What Do Chickens Eat Across The Seasons

Photo of Kassandra Smith

Kassandra Smith

Senior Editor • Backyard Chicken Coops

Last Updated: 21 July 2020

When it comes to what do chickens eat, different seasons means different nutritional requirements for our glorious girls. Just like humans gravitating towards comfort foods and wanting different treats in Summer and Winter, chickens change their diet to match the changing weather. So, before you ask what do chickens eat- wonder no more! Here’s a guide to what do chickens eat across the seasons.

Note: All of these are in conjunction with normal layer feed and shell grit

What Do Chickens Eat In Summer?

If you’re in the top end of Australia, then you’ll be egg-speriencing some pretty crazy heat temps! When the temperature is hot, the most crucial requirement that a chicken has is FRESH WATER. Drinking fresh water is the best way chickens can keep themselves cool, and in the hot weather they can dehydrate quickly!

Chickens have a tendency to not eat as much if they’re feeling reeeally hot under the feather, so it’s important to keep encouraging them to eat through some healthy treats- you’ll be their favourite human without a doubt! Frozen berries, melons and some cold yoghurt are great ideas to give your girls some necessary nutrients and keep them cool.

So, what do chickens eat in summer?

Silkie chickens eating yoghurt in backyard coop

What Do Chickens Eat In Autumn?

Autumn generally means moulting season for most chickens! If you’ve noticed your hens looking a little bare in the feather department, they’re probably moulting their feathers to grow some shiny, schmick new ones! This will happen for most chickens between March-May. During this time, it’s really important that your chickens are getting enough protein and calcium in their diet (as they’ll need it to grow their new feathers!) If you haven’t already, incorporate some shell grit into the chicken’s diet, as well as some other good sources of protein - yoghurt, scrambled eggs (unless you find that a cannibalistic!), mealworms and insects (freshly pecked off the garden) are all great sources of protein to keep your girls healthy and their feathers flourishing!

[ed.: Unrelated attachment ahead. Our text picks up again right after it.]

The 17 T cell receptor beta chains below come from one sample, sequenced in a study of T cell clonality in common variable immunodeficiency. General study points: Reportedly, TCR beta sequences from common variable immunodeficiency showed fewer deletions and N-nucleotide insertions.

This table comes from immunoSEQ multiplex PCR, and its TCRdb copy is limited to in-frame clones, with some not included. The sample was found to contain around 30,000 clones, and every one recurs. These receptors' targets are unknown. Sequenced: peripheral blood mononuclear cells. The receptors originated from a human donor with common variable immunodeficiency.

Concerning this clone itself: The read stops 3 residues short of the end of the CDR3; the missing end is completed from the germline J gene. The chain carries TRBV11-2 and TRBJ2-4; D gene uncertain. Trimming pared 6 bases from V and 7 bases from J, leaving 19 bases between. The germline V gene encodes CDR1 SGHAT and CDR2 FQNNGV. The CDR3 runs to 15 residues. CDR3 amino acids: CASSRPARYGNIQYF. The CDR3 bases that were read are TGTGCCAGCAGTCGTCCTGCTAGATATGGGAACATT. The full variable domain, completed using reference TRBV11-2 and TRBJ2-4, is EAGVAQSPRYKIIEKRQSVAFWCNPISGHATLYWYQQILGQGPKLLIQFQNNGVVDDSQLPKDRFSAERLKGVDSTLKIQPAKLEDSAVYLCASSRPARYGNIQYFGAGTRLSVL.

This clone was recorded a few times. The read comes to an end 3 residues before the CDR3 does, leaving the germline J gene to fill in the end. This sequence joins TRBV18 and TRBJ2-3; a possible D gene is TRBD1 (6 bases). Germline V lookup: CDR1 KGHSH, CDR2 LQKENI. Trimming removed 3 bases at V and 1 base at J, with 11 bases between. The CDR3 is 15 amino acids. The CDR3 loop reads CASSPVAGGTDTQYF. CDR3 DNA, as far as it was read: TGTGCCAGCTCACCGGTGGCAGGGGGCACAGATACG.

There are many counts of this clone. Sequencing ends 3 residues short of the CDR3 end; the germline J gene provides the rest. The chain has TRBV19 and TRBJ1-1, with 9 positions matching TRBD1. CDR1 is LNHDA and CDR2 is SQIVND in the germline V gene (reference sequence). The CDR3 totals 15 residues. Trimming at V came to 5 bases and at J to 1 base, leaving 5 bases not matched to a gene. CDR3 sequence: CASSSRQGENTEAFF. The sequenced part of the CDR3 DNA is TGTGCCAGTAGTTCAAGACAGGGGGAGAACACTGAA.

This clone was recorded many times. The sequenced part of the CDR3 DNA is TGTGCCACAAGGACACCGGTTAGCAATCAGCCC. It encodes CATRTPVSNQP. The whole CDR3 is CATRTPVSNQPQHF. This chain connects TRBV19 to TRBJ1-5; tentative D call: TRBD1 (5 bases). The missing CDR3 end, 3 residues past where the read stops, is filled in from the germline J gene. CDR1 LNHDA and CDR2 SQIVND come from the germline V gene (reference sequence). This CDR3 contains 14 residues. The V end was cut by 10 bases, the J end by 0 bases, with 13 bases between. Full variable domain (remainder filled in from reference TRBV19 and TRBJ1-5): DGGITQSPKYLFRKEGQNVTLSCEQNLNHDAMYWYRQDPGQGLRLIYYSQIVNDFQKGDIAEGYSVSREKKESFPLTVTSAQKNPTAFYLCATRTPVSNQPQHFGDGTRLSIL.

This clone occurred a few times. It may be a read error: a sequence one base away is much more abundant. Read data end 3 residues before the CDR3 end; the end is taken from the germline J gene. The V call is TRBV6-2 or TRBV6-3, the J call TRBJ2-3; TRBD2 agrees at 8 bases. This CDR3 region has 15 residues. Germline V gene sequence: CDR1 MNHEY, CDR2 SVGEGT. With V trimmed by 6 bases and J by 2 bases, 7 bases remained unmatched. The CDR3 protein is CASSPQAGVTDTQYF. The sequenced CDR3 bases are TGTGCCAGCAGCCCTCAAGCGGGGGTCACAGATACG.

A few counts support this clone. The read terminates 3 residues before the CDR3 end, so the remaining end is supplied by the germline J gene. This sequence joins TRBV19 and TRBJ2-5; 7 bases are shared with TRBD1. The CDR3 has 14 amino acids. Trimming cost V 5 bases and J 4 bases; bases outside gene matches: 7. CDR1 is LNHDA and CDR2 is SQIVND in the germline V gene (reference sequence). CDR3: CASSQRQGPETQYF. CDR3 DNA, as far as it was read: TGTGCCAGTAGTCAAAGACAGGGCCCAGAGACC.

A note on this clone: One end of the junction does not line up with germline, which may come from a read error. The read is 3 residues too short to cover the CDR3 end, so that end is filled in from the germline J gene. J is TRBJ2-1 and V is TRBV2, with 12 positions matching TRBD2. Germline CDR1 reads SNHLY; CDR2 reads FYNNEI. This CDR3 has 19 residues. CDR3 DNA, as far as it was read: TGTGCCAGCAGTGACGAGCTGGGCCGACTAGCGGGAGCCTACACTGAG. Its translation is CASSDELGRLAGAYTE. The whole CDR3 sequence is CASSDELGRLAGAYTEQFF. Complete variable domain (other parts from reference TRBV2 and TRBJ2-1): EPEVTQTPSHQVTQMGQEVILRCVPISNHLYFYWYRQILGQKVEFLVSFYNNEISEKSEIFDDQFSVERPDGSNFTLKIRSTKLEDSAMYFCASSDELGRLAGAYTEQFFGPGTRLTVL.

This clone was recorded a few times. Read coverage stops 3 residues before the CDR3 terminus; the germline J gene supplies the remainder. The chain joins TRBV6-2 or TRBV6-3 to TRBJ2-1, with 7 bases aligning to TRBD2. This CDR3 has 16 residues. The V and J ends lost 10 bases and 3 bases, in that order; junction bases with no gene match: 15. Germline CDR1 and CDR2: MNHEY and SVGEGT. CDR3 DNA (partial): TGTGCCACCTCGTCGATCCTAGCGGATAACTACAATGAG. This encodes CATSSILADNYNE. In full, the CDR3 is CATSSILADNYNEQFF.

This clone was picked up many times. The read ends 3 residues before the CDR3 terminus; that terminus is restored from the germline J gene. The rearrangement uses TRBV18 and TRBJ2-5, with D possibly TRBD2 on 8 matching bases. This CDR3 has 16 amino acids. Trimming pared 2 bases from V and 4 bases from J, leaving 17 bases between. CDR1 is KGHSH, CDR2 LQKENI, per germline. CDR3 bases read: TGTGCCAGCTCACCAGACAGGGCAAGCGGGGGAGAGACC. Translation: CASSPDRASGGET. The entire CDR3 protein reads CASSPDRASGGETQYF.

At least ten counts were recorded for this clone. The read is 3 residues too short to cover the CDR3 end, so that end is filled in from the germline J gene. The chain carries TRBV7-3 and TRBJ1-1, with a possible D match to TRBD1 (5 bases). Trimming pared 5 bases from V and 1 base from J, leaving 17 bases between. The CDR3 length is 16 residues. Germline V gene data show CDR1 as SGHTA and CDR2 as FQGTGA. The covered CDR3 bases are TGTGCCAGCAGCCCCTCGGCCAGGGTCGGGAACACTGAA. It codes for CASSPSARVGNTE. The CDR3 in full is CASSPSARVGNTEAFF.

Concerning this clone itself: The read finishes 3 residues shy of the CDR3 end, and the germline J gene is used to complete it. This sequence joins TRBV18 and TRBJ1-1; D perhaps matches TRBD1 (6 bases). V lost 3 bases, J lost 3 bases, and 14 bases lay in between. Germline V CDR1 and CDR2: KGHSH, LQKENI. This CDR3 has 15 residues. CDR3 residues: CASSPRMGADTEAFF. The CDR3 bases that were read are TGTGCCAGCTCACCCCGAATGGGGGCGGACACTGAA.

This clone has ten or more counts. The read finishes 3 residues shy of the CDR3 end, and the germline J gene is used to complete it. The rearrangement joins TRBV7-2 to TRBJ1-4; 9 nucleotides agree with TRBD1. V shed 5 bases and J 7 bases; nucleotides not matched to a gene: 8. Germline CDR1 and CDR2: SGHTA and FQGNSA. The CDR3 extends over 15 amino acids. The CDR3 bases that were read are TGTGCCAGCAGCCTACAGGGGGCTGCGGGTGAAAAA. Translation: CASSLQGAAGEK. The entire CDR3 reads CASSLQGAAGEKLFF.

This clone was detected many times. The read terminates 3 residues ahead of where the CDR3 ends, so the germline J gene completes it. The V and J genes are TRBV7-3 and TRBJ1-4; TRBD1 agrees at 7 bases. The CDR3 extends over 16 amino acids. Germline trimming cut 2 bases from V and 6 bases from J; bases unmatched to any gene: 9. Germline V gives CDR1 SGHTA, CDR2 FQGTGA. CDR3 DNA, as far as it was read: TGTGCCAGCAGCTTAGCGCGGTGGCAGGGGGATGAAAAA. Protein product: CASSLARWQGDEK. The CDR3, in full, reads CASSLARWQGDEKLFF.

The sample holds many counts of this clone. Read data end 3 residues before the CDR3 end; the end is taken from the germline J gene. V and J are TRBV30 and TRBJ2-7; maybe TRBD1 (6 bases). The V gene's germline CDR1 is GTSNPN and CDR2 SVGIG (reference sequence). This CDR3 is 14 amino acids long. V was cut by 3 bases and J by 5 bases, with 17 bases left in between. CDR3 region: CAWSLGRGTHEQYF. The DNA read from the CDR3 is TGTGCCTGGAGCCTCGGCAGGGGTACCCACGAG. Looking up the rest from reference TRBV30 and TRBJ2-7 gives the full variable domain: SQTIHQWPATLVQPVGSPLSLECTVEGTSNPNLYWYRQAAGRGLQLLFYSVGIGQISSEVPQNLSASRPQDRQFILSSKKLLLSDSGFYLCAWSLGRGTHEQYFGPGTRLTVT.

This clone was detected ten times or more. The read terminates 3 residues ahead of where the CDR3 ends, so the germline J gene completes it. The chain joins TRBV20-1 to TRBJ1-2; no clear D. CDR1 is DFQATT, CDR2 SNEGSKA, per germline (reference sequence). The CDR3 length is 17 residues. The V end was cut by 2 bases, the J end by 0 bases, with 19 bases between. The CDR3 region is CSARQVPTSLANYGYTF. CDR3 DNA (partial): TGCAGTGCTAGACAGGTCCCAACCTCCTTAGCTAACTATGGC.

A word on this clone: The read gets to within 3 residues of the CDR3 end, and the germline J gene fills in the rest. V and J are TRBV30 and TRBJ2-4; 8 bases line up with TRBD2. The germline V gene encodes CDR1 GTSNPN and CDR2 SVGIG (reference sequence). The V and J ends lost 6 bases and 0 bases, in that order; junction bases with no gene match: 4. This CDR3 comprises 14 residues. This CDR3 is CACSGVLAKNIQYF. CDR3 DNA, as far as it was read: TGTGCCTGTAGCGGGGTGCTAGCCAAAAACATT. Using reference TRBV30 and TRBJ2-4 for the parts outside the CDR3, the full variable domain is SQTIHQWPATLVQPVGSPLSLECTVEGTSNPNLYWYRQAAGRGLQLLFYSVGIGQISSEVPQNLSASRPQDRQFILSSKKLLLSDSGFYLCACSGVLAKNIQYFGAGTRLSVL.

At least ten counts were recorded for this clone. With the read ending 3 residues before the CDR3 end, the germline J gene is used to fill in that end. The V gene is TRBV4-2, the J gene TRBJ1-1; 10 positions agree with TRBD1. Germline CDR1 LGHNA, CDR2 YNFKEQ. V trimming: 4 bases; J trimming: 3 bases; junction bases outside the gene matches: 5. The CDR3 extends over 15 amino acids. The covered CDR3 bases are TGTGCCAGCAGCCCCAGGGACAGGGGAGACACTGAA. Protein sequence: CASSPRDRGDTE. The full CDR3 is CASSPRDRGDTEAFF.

So, what do chickens eat in Autumn?

  • Egg-stra calcium for moulting hens (shell grit, crushed egg shells)

  • Protein-rich treats - yoghurt, cooked eggs, mealworms, insects

What Do Chickens Eat In Winter?

If you live in an area where the temperature plummets in winter, there are definitely some warming foods you can give your girls to ensure they are able to weather the elements with ease.

Again, fresh water is always important - many chickens don’t get enough because their water supply freezes without their owner’s knowledge! So ensure their water stays fresh, not frozen.

When the temperature is cold, chickens will also consume more feed (just like humans tend to consume more hearty meals to keep warm!), so keep in mind you might have to dish out a little egg-stra at dinner time.